• Overlapping effects of coal dust and diesel particulate matter (DPM) exposure can lead to death, hospitalization from heart and lung disease, asthma attacks, pneumonia, decline in lung function, asthma in children, plus growing evidence of stroke, Type 2 diabetes, neurological and cognitive impairment, and pre-term and low-birth weight babies. (p. 24)
  • People most likely to experience negative health impacts from degraded air quality caused by the terminal are infants, children, pregnant women, stroke survivors, and those who have already experienced health conditions such as heart and lung disease, respiratory infections and diabetes. (p. 6)
  • Cowlitz County residents already experience higher rates of death and hospitalization related to air pollution than the WA state average. (p. 25)
  • Environmental justice issues exist when a new source of air pollution threatens a community already experiencing health disparities. (p. 25)

Noise Pollution

  • Cowlitz County and the neighborhoods that would be most impacted by increased noise and vibration already experience higher than average rates of heart disease, obesity, diabetes, reproductive problems in men and women, high blood pressure in children and impacts on test scores in schools. (p. 8)
  • Research suggests that increased noise would contribute to increased mortality rates. (p. 45)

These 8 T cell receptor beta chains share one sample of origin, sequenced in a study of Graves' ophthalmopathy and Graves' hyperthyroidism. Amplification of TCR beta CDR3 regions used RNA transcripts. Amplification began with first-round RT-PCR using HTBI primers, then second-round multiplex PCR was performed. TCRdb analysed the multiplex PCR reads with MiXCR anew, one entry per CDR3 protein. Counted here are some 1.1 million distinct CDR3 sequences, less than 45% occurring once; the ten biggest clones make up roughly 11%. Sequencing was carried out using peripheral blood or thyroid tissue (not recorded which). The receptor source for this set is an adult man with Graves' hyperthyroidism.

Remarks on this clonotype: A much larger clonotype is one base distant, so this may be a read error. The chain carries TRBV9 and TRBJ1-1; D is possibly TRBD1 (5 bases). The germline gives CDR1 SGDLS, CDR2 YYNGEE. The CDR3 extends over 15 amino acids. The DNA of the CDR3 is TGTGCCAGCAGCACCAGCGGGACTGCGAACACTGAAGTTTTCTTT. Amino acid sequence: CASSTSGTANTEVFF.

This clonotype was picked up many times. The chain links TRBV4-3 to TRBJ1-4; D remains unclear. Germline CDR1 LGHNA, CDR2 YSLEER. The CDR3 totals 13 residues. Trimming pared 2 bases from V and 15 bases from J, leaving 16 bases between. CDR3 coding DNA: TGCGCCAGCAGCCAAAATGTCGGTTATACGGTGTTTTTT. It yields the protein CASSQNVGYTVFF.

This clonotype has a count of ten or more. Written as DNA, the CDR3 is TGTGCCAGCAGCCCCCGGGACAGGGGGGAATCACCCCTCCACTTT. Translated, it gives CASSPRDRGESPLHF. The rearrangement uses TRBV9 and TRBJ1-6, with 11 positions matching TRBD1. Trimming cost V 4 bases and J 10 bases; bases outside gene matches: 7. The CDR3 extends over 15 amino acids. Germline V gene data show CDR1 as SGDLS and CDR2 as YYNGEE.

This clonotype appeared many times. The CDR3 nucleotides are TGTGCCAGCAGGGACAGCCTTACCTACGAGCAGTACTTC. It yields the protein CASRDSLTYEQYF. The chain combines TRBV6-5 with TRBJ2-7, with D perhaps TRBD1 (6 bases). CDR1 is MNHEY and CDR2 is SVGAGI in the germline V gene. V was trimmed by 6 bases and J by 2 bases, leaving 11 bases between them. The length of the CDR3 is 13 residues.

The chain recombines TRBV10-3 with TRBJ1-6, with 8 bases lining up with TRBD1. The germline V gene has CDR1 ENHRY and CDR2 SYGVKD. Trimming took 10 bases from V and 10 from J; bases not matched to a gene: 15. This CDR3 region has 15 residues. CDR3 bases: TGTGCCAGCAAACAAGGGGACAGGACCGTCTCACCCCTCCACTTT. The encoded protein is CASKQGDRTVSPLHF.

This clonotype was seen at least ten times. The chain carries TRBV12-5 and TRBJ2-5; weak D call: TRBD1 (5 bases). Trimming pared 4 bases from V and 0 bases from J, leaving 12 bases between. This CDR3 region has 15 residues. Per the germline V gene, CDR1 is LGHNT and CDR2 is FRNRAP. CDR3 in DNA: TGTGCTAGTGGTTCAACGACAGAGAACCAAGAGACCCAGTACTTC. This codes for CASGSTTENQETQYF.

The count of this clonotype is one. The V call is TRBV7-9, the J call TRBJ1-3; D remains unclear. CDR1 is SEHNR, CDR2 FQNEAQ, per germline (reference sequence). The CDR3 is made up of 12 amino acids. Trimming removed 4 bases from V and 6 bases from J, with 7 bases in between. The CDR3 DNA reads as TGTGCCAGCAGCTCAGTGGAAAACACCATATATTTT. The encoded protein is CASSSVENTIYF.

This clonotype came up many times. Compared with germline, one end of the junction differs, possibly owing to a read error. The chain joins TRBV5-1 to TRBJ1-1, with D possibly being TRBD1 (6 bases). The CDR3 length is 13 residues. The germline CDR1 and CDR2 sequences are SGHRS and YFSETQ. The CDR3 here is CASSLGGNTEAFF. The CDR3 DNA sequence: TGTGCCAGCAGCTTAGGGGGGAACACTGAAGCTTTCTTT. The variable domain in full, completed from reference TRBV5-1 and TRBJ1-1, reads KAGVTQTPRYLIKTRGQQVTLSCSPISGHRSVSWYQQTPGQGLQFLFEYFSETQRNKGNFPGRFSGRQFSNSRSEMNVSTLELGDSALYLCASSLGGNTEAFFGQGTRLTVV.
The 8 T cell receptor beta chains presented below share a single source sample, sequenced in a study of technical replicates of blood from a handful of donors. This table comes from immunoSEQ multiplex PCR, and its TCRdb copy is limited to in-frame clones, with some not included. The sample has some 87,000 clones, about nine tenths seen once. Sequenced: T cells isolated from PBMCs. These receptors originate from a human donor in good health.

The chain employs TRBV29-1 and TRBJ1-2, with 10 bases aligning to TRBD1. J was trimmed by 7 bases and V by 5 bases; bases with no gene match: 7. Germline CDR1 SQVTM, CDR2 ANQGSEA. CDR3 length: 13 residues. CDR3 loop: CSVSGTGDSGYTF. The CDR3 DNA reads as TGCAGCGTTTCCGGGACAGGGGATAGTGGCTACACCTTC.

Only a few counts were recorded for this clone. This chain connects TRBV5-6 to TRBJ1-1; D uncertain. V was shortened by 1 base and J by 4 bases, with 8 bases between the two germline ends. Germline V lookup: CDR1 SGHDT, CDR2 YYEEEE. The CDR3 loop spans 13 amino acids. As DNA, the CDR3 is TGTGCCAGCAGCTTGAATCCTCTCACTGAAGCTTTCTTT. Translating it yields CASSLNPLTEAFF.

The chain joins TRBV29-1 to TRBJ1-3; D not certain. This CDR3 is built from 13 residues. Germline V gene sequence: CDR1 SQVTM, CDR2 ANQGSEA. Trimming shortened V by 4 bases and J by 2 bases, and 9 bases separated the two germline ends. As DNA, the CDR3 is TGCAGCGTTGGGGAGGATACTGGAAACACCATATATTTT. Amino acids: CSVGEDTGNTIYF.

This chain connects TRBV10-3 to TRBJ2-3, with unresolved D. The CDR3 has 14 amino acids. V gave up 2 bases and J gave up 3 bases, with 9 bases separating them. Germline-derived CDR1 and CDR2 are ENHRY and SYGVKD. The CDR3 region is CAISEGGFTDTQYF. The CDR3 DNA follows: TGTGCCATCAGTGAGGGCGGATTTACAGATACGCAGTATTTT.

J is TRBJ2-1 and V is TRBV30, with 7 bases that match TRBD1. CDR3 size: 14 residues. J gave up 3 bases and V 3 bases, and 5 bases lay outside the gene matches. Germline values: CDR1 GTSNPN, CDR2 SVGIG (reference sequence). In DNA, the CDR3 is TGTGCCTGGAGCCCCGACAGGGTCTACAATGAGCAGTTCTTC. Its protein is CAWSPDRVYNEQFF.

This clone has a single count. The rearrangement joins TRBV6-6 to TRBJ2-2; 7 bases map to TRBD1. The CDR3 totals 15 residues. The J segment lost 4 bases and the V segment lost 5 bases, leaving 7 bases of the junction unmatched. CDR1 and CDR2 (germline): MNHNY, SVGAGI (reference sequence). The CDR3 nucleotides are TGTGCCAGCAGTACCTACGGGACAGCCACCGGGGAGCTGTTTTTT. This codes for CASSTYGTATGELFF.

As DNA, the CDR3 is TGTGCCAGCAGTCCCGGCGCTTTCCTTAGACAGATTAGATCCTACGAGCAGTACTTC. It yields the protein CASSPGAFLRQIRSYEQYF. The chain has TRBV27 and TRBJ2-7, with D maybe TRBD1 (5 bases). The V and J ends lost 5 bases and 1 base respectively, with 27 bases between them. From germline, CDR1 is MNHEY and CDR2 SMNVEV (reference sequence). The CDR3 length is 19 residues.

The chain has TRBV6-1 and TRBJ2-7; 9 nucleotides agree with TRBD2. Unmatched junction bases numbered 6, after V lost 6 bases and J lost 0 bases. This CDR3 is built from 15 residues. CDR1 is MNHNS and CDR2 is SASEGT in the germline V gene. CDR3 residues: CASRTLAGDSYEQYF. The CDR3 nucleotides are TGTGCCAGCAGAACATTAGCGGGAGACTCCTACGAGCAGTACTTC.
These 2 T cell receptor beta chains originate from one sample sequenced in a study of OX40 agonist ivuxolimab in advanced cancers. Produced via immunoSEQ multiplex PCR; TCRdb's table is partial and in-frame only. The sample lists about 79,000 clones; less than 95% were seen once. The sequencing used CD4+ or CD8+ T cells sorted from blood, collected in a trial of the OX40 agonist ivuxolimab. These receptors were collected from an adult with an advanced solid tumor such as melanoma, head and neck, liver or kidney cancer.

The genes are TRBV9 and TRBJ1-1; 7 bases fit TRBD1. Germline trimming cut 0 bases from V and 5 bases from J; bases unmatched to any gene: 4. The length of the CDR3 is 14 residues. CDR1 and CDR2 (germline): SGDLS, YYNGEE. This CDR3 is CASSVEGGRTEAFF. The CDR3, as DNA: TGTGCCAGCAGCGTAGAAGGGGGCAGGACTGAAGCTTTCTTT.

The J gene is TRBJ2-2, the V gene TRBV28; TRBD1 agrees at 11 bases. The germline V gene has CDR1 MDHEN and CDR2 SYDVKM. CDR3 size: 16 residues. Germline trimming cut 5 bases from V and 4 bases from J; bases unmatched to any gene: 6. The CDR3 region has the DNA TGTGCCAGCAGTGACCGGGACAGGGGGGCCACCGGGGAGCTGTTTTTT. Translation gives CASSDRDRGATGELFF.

Delayed Emergency Response

  • An average of 16 trains each day (480 trains monthly) would travel to and from the proposed terminal. These trains would increase wait times for emergency response vehicles at each crossing. Forecast traffic level of service would drop below “D” at 3 at-grade crossings in the study area. (pp. 41, 42)

Water Pollution and Toxins

  • Operations of the proposed terminal would likely increase polyaromatic hydrocarbons (PAHs) in the local environment. PAHs are linked to skin, lung, bladder, liver and stomach cancers. (p. 8)
  • A small number of people could be exposed to PAHs by consuming freshwater shellfish contaminated by PAHs from terminal operations. (p. 46)

Degraded Recreation and Community Assets

  • Bicyclists and pedestrians could have 8-10 minute delay at at-grade crossings. Vehicles waiting at crossings could spill over into intersections and reduce or block visibility of pedestrians and cyclists. (p. 41)